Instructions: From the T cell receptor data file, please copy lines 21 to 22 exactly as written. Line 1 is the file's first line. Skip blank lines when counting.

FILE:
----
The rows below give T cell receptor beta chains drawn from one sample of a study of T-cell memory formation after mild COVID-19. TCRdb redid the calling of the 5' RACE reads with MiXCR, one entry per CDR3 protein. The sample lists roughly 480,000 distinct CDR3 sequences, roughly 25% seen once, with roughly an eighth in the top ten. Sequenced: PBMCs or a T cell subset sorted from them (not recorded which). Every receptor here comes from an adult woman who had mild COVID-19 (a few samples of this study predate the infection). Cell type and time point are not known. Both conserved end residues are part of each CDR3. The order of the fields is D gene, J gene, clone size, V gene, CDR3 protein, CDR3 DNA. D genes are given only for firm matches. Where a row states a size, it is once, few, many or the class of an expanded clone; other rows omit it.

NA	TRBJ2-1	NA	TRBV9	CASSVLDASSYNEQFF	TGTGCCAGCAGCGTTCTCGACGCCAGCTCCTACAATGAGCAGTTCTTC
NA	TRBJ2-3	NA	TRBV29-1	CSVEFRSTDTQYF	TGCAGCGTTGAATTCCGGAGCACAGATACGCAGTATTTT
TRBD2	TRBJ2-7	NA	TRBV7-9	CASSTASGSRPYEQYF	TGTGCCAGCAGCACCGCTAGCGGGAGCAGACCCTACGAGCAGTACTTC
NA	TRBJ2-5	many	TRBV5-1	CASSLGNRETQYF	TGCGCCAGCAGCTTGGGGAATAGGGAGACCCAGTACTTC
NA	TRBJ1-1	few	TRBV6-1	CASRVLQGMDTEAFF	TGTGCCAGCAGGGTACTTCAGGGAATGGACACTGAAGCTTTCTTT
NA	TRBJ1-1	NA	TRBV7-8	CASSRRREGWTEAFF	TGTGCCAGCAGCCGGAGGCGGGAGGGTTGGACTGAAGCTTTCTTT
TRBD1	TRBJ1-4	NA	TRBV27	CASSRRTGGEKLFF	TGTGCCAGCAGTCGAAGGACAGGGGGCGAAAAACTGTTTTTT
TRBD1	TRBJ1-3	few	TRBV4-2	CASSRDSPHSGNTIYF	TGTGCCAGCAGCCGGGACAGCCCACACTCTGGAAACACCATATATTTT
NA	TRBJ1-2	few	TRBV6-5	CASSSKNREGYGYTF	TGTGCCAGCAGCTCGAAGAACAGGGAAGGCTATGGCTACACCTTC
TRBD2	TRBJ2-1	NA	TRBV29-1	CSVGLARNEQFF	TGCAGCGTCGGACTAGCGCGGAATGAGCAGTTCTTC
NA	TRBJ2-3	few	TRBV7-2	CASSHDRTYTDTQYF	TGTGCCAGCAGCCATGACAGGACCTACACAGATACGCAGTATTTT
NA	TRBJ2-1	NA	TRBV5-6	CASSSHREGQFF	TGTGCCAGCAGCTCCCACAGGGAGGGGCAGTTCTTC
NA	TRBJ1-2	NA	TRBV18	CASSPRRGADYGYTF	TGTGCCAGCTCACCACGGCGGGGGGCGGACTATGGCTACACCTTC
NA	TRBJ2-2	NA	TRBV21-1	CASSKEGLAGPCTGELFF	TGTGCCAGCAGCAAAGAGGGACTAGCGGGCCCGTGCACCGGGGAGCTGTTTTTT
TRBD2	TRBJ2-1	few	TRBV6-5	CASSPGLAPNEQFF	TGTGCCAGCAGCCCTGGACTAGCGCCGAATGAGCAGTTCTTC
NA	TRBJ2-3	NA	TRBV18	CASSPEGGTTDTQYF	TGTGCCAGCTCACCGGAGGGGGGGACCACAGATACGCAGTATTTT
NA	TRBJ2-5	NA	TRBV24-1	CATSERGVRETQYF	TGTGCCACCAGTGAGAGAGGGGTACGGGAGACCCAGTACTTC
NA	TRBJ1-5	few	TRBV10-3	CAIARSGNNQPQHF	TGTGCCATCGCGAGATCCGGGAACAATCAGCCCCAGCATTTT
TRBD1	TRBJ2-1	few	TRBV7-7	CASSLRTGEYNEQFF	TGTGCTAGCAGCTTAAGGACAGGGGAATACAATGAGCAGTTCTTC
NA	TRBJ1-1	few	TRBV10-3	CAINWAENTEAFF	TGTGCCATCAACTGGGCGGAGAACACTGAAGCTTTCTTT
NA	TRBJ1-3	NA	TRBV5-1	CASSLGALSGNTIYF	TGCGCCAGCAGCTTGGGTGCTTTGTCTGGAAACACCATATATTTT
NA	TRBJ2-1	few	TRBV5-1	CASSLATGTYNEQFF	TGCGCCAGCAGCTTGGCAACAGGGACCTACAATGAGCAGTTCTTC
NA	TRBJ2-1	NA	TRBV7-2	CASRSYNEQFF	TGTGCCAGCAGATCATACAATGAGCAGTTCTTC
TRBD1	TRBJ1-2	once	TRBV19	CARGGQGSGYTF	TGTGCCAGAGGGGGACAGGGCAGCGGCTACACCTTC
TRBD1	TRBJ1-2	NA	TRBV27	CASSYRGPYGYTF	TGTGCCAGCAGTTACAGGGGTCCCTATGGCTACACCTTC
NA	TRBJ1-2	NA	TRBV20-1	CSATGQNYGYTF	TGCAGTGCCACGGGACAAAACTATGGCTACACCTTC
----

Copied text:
NA	TRBJ1-1	few	TRBV10-3	CAINWAENTEAFF	TGTGCCATCAACTGGGCGGAGAACACTGAAGCTTTCTTT
NA	TRBJ1-3	NA	TRBV5-1	CASSLGALSGNTIYF	TGCGCCAGCAGCTTGGGTGCTTTGTCTGGAAACACCATATATTTT